What is the greatest success of your life?
The timing. I came in the early Sixties, like [David] Bailey and all those dress designers, all those clever working-class people. We came at the right time, when it was our time. There is a slight guilt problem about it, because you can’t really enjoy a reputation of success built on the failure of other people’s chances of survival and many of the people in my pictures didn’t survive. Particularly the hundreds of children in Biafra. So I don’t feel good about the word “success” around my name. It’s uncomfortable; it’s like wearing a crown of thorns.
Your “Shaped by War” exhibition at the Imperial War Museum was a retrospective spanning 50 years. Why now?
I’m 76 and I’m going to leave chaos behind when I die, because my family won’t totally understand all this work. The exhibition is putting it into perspective.
Did you print the photographs for the exhibition yourself?
Yes. I don’t want to lose control of the work that I risked my life for. Emotionally they still live with me, those images and memories.
Are there any images to which you feel particularly attached?
One or two of the bigger stories, like the Battle of Hué in 1968. I still think about it on a daily basis. It always comes back to visit me at night when I’m trying to get to sleep – those days when I slept on tables or I slept near corpses or I saw people run over by tanks, who looked like carpets.
Have you ever sought counselling?
If I went to see a counsellor or a psychiatrist, I would make him pay me! There are some amazing human minds out there that have gone through all kinds of hell and suffering but I inflicted it upon myself by volunteering to go. It hasn’t destroyed me, but it’s messed up my life in some way or another.
How do today’s conflicts make you feel, as someone who has reported on war?
It makes me feel disappointed that the world hasn’t cleaned up its act. The idea of seeing my photos framed on walls and in museums, would that make me comfortable? Not entirely.
Is the world suffering from image fatigue?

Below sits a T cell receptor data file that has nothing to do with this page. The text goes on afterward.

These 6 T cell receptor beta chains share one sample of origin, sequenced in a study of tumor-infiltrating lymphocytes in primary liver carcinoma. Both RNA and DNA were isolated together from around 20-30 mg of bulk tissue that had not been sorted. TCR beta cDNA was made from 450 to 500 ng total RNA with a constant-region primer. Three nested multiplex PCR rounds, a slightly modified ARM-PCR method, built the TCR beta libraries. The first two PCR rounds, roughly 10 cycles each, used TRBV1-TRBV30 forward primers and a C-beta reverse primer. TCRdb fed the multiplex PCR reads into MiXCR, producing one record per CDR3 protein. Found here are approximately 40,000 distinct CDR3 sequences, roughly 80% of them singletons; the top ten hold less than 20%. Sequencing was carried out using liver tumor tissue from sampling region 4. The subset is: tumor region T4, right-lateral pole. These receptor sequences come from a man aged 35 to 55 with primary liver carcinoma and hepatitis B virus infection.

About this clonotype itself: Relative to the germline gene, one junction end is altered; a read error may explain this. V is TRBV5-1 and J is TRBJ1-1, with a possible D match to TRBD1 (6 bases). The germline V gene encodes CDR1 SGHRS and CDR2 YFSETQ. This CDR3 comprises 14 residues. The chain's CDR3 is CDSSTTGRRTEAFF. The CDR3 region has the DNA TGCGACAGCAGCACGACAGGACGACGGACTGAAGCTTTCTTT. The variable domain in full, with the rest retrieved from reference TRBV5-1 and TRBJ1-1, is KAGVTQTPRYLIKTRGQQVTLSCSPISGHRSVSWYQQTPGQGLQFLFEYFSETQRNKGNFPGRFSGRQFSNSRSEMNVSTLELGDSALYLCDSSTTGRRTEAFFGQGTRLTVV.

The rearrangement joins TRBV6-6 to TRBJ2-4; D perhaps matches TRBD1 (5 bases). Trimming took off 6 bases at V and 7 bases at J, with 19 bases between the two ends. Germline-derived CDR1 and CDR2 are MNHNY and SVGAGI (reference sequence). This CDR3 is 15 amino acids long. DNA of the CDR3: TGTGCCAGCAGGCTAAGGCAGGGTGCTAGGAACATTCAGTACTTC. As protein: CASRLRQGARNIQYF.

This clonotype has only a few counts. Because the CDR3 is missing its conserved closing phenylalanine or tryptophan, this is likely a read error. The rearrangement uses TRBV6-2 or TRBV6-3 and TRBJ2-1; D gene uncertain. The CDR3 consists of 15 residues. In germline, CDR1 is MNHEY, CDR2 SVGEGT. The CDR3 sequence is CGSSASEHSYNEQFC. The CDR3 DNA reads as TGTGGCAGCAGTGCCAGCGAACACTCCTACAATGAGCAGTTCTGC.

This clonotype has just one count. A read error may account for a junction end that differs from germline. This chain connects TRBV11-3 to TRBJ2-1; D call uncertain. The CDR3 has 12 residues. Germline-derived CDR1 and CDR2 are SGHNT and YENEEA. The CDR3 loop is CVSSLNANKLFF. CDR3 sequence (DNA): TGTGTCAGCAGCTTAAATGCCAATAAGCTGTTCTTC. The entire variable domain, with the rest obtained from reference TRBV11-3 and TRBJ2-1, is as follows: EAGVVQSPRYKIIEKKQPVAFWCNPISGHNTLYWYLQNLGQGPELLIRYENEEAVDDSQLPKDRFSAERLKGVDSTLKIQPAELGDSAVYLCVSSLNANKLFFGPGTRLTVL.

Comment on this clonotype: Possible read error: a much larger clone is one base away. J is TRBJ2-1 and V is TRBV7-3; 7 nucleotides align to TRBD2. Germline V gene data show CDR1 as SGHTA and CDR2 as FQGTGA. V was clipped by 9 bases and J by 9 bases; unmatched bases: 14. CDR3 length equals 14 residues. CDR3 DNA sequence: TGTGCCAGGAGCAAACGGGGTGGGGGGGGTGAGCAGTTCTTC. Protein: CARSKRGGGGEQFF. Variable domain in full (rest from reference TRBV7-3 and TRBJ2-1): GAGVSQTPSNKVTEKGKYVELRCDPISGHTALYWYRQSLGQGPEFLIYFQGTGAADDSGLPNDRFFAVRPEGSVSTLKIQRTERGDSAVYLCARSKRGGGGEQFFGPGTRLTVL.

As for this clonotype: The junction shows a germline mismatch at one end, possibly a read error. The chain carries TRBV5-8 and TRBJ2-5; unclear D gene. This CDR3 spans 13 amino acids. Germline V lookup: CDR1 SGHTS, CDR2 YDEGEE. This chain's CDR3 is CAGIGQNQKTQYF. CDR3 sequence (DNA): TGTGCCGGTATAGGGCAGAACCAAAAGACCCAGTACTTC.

It’s not about fatigue. People are more aware of visual imagery now than they’ve ever been; you know, [with] mobile phones and stuff like that. It’s about the proprietors’ control over what they believe we are allowed to see. It’s terrible the way we have allowed the content of these newspapers to destroy our culture.
Your big break came with a photo of a gang in 1950s Finsbury Park, where you grew up. It looks like a fashion photograph; did you ever consider going into fashion?
I had no inclination whatsoever to that world, the beautiful women and the luxury. I was drawn to the tragic world of wars and famine and suffering.
Finsbury Park was an amazing kind of university for me, because my existence as a young child and teenager there was based entirely on ignorance and bigotry and violence. So maybe that’s why I understood that world of war and suffering.
If you hadn’t been a photographer, what job would you have liked to have done?
Where I grew up, most of the people gravitated to becoming criminals. I was surrounded by criminal elements and violence and things like that. And all the boys, they notched up quite a few years in prison, some of them for armed robbery, even murder. It was difficult to swim in that kind of pool without the infectious kind of necessity to prove yourself. And you had to prove yourself by fighting, stealing or doing something outrageous like armed robbery . . . So, you know, I grew up in an impossible place for me to graduate to where I am now.
Are you thinking of stopping?
No. I’m going off to Sudan to photograph pyramids. I’ve got this passion now for archaeology and history. I’m reading all the books I never had time to.
Do you vote?
When I vote, I feel ashamed of myself. Nothing seems to change.
Do you consider yourself religious?
No, because when I was a young boy and my father died, I turned my back on religion. It was totally unjust that my father would die at the age of 40 when I was 13. The only trouble, of course . . . is that when you’re in terrible battles, you say: “Please God, don’t let me die today.” It’s a terrible Judas kind of situation to be in, but we’re all guilty of it, really.
Are we all doomed?
I don’t think so, no. I’ve always been a pessimist, but I’m positive at the same time. My pessimism kicks in when I wonder if there will be future wars in Africa. Or if there will be poor people in this country multiplying instead of society giving a helping hand. But humanity has been going on three to five thousand years in one way or another, and it will continue to go on.
1935 Born in Finsbury Park, north London
1956 Works as an air force photographer’s assistant during National Service
1958 The Guv’nors, his picture of his own Finsbury Park gang, appears in the Observer
1966 Begins working for the Sunday Times Magazine; covers conflicts in Vietnam, Nigeria and Northern Ireland
1982 British government denies him press pass to cover the Falklands war
1993 First photojournalist to become a CBE